Abstract. High performance applications involving large data sets require the efficient and flexible use of multiple disks. In an external memory machine with D parallel, independent disks, only one block can be accessed on each disk in one I/ O step. This restriction leads to a load balancing problem that is perhaps the main inhibitor for the efficient adaptation of single-disk external memory algorithms to multiple disks. We solve this problem for arbitrary access patterns by randomly mapping blocks of a logical address space to the disks.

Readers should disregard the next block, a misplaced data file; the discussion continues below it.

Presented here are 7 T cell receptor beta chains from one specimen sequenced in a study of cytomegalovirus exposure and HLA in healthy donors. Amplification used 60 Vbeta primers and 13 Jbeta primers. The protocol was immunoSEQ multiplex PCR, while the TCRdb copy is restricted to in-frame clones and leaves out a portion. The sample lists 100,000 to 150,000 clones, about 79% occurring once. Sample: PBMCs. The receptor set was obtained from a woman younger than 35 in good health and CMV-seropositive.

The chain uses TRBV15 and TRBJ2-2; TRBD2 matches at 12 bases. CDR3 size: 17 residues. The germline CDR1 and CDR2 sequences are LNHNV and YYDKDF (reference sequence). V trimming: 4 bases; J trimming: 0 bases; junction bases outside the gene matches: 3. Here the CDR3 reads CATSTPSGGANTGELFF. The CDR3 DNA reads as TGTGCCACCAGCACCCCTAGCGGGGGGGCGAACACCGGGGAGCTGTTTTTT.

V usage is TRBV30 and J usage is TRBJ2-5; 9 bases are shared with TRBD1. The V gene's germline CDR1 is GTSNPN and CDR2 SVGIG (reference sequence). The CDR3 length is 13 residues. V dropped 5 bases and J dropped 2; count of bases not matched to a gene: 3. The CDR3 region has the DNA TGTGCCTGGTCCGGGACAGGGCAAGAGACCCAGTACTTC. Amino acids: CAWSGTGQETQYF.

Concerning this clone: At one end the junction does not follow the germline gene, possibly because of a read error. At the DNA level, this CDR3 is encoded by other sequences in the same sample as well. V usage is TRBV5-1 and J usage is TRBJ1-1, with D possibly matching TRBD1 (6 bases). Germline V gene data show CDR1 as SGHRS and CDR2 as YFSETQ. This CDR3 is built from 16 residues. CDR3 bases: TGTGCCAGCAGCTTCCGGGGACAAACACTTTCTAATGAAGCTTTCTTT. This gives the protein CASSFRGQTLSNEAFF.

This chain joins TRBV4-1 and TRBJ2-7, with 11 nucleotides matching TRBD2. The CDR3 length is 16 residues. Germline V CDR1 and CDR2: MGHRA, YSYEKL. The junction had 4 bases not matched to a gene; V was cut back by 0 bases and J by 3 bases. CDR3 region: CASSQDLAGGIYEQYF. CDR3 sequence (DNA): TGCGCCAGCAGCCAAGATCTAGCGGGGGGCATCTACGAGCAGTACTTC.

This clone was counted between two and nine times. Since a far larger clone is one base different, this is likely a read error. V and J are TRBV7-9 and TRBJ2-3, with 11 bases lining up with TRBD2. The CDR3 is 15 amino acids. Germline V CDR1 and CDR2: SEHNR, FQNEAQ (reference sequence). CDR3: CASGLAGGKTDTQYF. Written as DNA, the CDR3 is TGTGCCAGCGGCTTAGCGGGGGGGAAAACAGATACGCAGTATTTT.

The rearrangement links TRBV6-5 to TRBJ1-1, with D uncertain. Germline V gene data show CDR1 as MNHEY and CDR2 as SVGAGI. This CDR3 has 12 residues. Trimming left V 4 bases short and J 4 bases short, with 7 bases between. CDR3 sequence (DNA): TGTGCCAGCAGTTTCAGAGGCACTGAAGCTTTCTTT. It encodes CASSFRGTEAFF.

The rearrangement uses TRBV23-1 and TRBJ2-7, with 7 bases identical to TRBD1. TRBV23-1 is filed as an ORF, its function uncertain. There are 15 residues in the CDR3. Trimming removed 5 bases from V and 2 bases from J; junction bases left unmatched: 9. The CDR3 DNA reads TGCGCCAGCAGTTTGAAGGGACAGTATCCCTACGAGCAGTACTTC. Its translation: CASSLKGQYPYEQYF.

We show that a shared buffer of O(D) blocks suffices to support efficient writing. The analysis uses the properties of negative association to handle dependencies between the random variables involved. This approach might be of independent interest for probabilistic analysis in general.
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